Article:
|Dave Pelland has extensive experience covering the business use of technology, networking and communications tools by companies of all sizes. Dave's editorial and corporate experience includes more than 10 years editing an electronic technology and communications industry newsletter for a global professional services firm.|
Small Business Mobile Collaboration Technologies
Small businesses are increasingly relying on mobile collaboration to help their team members to access information and colleagues from nearly anywhere.
With many of us spending greater chunks of our days on the go, team members are increasingly using personally owned devices, cloud services and mobile applications to share and update company information, and to increase productivity and flexibility.
In addition to sharing information and tasks, mobile and cloud-based collaboration tools can help companies reduce the need for dedicated or contracted IT resources. Because these tools are easy to use, team members are more likely to take advantage of at least basic features to remain in touch and productive.
Collaboration on the Run
For most small businesses, mobile collaboration starts with critical tools such as email, calendars and shared contacts. Team members have been using mobile tools to access these functions for several years now, and the ability to connect to a small business information with a mobile device is probably an expectation as people join your company.
Moving beyond the basics, mobile collaboration tools and applications are available to fill a variety of small business roles, including office productivity, online meetings and video conferencing, document sharing, project and task management, private social networking, and more.
Some of the leading mobile collaboration tools include the following:
Office productivity suites combine web-based access to word processing, spreadsheet and presentation applications and files. For example, two (or more) team members collaborating on a client proposal can each review the text on separate screens at the same time, insert any spreadsheets, and make comments through a text chat or voice call feature.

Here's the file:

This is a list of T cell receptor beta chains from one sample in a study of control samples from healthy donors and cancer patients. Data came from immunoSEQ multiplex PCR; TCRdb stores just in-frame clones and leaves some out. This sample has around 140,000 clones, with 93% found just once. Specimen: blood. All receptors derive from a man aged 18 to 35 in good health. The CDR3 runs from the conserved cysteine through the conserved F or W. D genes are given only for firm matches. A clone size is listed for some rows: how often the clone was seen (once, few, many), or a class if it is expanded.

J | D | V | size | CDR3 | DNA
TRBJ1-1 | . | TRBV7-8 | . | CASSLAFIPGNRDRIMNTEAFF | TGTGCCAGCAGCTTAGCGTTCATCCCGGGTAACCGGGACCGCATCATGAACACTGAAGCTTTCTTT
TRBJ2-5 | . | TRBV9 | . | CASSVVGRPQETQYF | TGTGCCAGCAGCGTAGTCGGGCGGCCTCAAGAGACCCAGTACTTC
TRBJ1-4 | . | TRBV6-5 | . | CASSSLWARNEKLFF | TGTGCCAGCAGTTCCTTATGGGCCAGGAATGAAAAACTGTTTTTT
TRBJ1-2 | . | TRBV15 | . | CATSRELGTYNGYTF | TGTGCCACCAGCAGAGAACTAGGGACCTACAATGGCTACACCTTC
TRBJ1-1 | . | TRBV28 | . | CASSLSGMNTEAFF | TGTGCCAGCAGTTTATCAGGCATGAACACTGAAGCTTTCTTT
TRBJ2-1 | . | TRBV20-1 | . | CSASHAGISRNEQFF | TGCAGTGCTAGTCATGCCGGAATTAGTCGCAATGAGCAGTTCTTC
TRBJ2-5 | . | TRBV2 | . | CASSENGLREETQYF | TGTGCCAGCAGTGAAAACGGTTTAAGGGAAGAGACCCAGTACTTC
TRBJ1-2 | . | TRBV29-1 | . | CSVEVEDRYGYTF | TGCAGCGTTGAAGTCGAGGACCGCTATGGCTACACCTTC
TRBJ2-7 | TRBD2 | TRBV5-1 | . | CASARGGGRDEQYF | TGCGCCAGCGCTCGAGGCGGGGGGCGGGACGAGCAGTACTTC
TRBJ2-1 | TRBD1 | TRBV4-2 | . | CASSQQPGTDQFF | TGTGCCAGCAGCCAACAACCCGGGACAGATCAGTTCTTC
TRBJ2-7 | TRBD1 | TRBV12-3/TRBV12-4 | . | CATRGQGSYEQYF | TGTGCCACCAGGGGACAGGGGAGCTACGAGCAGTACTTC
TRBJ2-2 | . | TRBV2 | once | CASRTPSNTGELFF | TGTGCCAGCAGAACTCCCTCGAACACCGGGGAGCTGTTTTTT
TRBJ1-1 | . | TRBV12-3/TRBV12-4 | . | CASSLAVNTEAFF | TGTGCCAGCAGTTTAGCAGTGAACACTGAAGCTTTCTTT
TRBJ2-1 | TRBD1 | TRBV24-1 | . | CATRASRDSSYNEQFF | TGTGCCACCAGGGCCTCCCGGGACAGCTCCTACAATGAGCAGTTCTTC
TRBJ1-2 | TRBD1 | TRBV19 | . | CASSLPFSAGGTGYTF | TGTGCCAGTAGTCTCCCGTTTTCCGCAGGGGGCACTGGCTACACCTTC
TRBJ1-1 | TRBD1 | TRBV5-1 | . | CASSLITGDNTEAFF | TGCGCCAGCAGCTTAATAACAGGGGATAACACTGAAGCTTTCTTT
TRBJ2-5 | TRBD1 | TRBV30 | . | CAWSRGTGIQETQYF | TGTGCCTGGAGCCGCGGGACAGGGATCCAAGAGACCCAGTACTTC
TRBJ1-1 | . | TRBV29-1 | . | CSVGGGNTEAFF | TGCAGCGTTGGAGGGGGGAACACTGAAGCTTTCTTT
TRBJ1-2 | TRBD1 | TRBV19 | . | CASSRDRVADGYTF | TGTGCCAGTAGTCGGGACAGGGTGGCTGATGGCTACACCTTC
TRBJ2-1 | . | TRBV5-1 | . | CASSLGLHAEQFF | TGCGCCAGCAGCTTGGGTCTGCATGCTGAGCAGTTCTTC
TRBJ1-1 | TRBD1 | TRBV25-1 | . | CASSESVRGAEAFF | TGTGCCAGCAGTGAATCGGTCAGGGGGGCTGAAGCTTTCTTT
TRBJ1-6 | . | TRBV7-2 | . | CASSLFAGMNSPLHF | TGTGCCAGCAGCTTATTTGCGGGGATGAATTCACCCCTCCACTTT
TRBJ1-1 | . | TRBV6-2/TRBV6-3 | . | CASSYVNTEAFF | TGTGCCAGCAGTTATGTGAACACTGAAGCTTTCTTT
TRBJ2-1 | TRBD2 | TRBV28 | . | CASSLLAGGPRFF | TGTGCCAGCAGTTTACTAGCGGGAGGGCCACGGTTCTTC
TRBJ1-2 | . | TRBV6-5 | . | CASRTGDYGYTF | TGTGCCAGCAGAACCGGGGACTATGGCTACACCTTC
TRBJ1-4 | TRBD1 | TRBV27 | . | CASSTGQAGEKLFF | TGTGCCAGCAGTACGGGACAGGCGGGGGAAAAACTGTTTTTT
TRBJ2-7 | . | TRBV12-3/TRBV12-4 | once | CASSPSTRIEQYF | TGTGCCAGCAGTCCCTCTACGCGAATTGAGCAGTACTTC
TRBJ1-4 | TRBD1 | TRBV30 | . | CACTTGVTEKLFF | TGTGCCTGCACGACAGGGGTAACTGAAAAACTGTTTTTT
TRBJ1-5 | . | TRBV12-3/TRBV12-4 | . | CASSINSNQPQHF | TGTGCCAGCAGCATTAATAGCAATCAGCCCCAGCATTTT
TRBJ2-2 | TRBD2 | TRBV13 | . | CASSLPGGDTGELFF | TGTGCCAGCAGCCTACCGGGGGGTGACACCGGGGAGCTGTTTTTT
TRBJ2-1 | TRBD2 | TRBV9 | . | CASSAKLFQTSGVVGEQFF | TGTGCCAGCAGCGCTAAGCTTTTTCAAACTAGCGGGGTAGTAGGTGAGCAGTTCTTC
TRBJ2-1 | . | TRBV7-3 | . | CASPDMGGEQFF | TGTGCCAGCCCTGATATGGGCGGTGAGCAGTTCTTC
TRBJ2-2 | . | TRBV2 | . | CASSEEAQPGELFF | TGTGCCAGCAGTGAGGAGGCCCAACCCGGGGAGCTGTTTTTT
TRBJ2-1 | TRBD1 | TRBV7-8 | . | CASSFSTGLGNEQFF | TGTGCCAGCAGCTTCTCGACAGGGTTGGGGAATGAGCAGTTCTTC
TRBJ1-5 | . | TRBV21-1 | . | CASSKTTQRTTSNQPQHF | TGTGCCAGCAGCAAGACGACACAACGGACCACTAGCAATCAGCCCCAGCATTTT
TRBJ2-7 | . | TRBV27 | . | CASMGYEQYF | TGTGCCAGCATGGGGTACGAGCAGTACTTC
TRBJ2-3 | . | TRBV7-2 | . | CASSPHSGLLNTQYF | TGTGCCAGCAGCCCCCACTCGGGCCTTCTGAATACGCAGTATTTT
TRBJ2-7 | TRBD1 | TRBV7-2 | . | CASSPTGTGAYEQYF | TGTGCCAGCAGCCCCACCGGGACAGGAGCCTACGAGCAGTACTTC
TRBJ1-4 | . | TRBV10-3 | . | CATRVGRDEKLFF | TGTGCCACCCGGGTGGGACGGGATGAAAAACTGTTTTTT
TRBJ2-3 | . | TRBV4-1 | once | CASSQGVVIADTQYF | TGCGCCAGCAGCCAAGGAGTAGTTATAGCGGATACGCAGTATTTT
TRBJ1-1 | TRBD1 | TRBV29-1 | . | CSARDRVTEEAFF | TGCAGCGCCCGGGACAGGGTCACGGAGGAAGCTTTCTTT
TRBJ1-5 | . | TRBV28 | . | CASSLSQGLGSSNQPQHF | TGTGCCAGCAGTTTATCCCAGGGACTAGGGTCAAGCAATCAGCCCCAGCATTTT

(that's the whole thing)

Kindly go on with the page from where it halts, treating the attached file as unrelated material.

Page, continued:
Popular productivity suites including Google Drive, Office 365, iCloud, Zoho and others can be accessed anytime people have a web connection, including via laptops, tablets and smartphones. Editing a document is more convenient on a device with a keyboard and larger screen, but can be accomplished via a smartphone in a pinch.
Cloud-based meeting platforms such as WebEx, GoToMeeting, Blackboard and others offer collaborative environments in which participants can see and hear each other, draw on interactive whiteboards, share presentations, exchange documents and exchange information via text chats.
Online meetings can be a convenient way for participants in different locations to remain up-to-date about projects, important clients, or tasks that need to be completed.
Trading documents via email can result in a number of potential problems, including someone working on an outdated version of a draft, or having to wait a long time to download a file on a mobile connection.
Document sharing services such as Dropbox, Box, Google Drive and others reduce this potential administrative challenge by allowing companies to create a central storage location from which documents can be "checked out," edited and returned. Anyone who accesses the document automatically opens the latest version, increasing convenience and reducing potential confusion.
Project and Task Management
Mobile collaboration apps allow companies to create dedicated workplaces for team members to share project documents and timelines, and update each other about the status of pending or completed tasks. Most services allow companies to vary access permissions by specific projects, and include the flexibility to invite clients to collaborate on specific projects if they desire. Popular choices include Basecamp, Asana, Trello, Podio and others.